Passed the Spinning® instructor course

On the 10th – 11th Dec I attended a Spinning® Instructors Course in Surrey Sports Park. It was a comprehensive 16 hour workshop covering practical and theoretical concepts that create the Spinning® programme. There were six of us on the course and our Master Instructor was Michelle Colvin.

Having been to Spinning® events I knew the basics, but learnt so much more on the course.

It all started back in the early 1980’s when an endurance cyclist Johnny G, came up with the idea to build a stationary bike modeled on a road bike in order for him to keep training when it wasn’t possible to get outside. Then utilising sports science principles to create training programmes focused around heart rate zones. He opened the first Spinning® centre in 1989 and then in 1992 partnered with cyclist and entrepreneur John Baudhuin to found Mad Dogg Athletics (MDA) to further progress the Spinning® brand. See an overview video here.


I’ve been on plenty of Indoor Cycling classes and some that were called “Spinning” classes. However I now realise those classes where after having been for a while, you start to know what the instructor is going to make you do as each track turns on. Such as putting on so much resistance you can barely turn the pedals, doing pressups on the handlebars or squatting low on the bike – all of which would make you fall off it if you tried it on a bike outside. Those are not Spinning® classes.

Spinning® classes are ones where you train in specific energy zones, getting the same quality and efficiency that a top level athlete would demand. Ensuring you reach your goals and continue progressing. So now all these signs and numbers make total sense to me:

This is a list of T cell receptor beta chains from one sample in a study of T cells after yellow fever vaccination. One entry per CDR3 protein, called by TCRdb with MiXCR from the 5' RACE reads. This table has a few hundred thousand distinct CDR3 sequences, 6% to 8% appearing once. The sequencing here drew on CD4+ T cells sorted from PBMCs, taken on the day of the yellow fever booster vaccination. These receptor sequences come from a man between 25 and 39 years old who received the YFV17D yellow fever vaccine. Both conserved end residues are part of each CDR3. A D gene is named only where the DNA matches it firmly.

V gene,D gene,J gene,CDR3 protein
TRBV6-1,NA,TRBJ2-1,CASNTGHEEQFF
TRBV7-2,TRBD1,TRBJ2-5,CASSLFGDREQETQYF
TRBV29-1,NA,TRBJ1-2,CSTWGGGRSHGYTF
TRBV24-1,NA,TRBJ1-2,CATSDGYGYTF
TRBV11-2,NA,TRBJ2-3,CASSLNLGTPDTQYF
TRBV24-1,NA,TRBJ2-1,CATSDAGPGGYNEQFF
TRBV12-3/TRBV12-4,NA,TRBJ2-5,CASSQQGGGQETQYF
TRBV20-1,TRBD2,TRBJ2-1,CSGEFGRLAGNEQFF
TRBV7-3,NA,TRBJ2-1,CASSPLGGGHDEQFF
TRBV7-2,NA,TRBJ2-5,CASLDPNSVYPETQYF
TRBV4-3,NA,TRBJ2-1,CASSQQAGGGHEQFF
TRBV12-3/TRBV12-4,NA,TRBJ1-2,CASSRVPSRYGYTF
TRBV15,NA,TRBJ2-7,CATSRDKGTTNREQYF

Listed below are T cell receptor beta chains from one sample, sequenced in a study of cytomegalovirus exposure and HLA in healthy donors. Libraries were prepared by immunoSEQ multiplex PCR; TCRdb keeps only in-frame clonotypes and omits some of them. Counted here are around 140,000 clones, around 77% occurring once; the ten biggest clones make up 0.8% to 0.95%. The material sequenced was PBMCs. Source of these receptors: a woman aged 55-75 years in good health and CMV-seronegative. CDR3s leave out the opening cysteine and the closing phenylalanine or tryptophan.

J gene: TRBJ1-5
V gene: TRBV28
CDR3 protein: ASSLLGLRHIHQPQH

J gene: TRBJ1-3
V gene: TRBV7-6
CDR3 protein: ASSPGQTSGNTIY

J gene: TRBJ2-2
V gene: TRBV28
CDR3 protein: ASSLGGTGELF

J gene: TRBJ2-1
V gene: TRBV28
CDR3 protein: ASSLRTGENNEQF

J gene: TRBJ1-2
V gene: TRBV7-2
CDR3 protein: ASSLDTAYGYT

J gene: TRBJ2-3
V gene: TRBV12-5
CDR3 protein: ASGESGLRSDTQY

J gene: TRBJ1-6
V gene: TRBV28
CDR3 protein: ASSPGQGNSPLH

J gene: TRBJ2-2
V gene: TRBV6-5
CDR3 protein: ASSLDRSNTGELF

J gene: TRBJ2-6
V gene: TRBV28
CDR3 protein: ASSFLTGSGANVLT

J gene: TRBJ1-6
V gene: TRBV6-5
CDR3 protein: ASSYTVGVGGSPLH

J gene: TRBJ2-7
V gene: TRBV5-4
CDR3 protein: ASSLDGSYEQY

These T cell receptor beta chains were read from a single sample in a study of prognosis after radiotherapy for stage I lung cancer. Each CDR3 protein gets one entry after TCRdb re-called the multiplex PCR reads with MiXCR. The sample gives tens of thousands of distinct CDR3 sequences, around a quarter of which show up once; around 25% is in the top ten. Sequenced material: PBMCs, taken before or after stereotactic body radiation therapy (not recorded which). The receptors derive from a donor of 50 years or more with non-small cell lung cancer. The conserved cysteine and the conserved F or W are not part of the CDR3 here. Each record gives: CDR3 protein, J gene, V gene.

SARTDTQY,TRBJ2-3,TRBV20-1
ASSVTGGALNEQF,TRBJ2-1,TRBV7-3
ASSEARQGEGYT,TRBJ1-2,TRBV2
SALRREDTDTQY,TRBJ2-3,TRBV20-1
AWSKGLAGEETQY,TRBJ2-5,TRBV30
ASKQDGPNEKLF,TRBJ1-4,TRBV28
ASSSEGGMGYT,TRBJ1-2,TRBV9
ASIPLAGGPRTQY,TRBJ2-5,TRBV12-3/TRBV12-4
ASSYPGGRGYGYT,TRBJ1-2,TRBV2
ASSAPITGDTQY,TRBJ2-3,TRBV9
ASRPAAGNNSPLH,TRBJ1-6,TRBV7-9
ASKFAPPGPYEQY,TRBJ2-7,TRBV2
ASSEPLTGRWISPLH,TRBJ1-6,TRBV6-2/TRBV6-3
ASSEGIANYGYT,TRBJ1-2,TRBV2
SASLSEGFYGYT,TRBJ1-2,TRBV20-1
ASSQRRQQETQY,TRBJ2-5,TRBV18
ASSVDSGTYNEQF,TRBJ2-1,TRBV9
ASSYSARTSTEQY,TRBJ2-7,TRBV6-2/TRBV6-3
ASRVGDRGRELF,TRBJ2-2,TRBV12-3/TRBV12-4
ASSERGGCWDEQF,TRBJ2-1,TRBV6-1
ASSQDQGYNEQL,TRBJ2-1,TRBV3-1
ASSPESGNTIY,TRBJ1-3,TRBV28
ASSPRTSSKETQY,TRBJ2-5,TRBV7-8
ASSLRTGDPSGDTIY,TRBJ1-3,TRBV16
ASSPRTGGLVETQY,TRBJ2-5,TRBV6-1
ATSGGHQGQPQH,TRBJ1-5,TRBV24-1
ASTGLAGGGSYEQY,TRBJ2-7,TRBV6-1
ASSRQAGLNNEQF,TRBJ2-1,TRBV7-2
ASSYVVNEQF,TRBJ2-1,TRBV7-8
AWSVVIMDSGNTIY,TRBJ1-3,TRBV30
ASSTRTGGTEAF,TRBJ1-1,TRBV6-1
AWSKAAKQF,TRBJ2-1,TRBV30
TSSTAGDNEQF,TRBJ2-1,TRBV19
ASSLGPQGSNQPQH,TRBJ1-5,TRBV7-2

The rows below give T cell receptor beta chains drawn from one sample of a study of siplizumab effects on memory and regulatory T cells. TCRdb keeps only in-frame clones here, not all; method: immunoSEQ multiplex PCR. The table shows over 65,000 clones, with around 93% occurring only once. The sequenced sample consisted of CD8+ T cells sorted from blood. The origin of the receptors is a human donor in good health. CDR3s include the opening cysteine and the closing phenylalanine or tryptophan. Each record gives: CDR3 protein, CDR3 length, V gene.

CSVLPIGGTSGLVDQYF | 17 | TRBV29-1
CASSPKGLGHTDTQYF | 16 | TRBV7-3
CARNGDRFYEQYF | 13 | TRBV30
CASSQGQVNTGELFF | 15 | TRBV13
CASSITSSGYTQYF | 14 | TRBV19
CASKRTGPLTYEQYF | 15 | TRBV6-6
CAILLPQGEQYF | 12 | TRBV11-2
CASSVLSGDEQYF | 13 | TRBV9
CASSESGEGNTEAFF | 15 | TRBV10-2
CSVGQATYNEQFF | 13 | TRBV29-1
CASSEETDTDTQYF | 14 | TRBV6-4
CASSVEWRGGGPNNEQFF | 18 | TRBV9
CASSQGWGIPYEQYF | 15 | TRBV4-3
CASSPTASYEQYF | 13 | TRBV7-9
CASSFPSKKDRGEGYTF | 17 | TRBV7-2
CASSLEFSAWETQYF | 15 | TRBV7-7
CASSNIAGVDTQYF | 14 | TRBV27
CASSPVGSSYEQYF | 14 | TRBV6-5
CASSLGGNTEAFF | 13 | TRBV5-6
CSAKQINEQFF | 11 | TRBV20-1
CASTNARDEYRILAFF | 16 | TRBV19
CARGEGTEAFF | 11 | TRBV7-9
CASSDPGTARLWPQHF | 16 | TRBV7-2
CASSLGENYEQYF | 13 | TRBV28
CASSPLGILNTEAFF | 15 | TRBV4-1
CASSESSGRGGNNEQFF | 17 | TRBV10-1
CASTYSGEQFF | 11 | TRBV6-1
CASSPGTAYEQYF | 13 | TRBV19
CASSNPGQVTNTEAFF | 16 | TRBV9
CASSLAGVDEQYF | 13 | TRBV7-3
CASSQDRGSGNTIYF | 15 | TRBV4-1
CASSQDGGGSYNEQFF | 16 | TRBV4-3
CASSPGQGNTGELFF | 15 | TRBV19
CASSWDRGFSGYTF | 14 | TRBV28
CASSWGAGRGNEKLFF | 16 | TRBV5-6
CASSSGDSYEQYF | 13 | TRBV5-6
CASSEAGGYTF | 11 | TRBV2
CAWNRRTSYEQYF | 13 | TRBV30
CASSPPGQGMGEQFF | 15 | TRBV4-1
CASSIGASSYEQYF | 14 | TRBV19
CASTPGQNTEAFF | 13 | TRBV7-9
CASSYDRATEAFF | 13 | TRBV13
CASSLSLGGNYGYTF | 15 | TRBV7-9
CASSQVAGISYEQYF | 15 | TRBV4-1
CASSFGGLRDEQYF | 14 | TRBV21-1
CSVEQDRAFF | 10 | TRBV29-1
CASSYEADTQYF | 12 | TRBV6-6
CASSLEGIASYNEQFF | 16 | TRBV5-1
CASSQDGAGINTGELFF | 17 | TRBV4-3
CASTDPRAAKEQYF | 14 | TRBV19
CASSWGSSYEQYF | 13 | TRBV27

There are five energy zones which when ideally using a heart rate monitor, enable you to work on different skills:

  1. Recovery energy zone which is an active recovery training session where you work at 50-65% of your maximum heart rate (MHR).
  2. Endurance energy zone where you use aerobic energy for a sustained period. Working at 65-75% of your MHR increasing your aerobic capacity and metabolising fat.
  3. Strength energy zone where you develop muscular endurance and power using heavier resistance, working at 75-85% of your MHR. Promoting muscular and cardiovascular improvements as you climb up those hills.
  4. Interval energy zone where you develop speed, tempo, timing and rhythm across a variety of heart rates from 65% to MHR. Depending upon if your doing aerobic, threshold or anaerobic intervals. All progressing your ability to recover quickly.
  5. Race day energy zone where you can test your fitness through a sustained time trial effort at an anaerobic threshold working at 80% to MHR. Enabling you to measure your progress. Ideally first done after at least 2 months of building an aerobic base.

You can read more about the energy zones here.

While we were on the course Michelle took us through a strength energy zone session and then for our practical assessment we each taught the main movements. I was 2nd to last to go and it’s pretty clear from where my HR jumped up that I was a bit nervous, combined with me teaching a standing climb which is not as easy when you have to talk and cycle!



But it all went well and I passed the practical and then passed the online test too with 98%.

I love the science and real life athlete training profiles that make up the Spinning® education and classes. So soon got onto my turbo and put myself through an endurance session where I made a much better effort at training in the right HR zone:


I’ll be using everything I have learned to plan more sessions and put myself through them. Along with going to some local Spinning® classes to learn some more and then hopefully start teaching one day!







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